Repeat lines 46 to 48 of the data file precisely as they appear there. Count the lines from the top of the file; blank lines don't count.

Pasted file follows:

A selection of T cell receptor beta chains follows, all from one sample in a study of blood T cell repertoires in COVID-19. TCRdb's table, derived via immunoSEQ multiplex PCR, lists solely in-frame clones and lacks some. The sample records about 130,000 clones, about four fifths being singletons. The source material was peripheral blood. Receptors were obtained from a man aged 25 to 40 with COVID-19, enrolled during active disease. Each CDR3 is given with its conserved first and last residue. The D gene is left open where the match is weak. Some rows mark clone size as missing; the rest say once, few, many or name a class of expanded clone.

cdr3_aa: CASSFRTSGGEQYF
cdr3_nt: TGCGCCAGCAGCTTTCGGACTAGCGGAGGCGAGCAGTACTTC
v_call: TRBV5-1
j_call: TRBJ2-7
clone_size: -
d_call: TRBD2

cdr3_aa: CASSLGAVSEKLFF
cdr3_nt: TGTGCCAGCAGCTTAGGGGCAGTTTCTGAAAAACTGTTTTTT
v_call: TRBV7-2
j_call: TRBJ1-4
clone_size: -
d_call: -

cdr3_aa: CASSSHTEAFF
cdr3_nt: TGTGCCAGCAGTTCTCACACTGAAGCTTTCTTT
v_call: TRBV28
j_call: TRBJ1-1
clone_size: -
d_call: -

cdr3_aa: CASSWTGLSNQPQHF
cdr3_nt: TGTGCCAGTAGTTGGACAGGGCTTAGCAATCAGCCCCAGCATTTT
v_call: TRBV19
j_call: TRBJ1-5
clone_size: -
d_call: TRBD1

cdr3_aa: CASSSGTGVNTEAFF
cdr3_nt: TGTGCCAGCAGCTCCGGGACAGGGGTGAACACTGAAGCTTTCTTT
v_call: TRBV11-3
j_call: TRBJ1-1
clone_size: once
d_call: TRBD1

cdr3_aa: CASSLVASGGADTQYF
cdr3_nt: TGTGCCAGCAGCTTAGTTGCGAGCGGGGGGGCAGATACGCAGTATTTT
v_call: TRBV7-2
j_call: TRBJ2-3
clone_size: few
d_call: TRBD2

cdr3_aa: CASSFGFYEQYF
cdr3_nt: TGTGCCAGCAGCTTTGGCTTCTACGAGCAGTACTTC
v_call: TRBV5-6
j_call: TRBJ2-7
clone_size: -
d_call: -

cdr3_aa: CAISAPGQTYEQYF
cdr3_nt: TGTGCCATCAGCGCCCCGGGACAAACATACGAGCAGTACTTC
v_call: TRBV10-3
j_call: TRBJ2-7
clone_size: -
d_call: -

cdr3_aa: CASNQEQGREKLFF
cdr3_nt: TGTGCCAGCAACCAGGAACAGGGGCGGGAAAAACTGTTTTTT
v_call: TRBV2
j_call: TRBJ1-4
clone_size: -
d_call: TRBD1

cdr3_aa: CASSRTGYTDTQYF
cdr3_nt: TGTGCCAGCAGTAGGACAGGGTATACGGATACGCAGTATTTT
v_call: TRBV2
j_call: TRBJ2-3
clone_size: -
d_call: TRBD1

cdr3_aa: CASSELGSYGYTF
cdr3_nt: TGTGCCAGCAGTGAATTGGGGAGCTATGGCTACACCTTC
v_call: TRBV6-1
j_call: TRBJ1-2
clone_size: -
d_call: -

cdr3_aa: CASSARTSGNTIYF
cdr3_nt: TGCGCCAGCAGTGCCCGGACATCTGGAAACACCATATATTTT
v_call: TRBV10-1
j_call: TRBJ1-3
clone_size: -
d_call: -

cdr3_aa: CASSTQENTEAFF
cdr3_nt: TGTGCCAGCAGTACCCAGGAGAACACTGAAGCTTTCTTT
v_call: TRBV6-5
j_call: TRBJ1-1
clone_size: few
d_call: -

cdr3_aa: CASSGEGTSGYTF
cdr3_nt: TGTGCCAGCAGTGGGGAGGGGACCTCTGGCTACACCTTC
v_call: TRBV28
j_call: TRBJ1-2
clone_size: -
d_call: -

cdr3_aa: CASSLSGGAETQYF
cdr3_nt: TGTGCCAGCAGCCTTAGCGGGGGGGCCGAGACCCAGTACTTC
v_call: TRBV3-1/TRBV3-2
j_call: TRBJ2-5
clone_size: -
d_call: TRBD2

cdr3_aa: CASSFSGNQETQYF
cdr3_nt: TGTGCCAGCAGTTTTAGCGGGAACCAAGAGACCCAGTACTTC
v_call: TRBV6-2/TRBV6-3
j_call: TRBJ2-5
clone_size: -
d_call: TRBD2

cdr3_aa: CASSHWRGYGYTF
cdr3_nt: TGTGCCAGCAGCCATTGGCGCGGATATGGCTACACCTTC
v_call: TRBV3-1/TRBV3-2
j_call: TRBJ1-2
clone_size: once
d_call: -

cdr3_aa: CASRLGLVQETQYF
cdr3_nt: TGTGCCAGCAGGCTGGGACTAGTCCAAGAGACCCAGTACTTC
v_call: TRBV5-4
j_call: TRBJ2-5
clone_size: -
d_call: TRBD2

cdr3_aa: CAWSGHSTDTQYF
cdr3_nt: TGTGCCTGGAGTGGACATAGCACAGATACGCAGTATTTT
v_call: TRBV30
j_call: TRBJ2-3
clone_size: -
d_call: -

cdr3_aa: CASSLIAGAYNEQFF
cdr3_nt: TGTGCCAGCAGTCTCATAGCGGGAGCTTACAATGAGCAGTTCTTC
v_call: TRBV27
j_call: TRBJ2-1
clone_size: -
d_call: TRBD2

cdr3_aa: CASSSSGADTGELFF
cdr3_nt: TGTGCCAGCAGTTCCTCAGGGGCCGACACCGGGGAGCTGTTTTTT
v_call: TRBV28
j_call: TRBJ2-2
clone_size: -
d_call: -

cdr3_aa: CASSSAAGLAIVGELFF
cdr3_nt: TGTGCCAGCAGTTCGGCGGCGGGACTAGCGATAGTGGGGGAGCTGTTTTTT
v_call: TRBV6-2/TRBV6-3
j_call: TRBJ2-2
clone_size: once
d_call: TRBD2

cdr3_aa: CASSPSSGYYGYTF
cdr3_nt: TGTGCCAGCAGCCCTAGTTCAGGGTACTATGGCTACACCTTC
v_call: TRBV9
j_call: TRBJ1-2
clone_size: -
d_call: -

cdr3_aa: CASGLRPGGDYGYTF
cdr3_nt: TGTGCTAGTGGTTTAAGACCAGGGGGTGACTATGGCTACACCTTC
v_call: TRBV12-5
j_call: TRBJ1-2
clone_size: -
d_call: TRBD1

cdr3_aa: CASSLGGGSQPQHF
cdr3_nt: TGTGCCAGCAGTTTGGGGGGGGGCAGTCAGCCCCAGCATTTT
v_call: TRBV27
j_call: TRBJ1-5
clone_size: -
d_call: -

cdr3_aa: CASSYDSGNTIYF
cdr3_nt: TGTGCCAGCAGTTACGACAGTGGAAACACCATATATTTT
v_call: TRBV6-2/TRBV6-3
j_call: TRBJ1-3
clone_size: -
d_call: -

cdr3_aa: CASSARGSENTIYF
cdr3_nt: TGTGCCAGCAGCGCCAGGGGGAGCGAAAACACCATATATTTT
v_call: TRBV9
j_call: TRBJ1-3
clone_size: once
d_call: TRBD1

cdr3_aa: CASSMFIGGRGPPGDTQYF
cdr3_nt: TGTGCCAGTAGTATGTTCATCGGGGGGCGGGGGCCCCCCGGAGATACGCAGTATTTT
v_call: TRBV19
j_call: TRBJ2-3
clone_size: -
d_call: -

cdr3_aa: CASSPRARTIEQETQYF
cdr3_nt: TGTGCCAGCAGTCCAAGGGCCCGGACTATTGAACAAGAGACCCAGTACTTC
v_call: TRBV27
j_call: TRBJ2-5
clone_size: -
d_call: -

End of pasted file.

v_call: TRBV10-3
j_call: TRBJ2-7
clone_size: -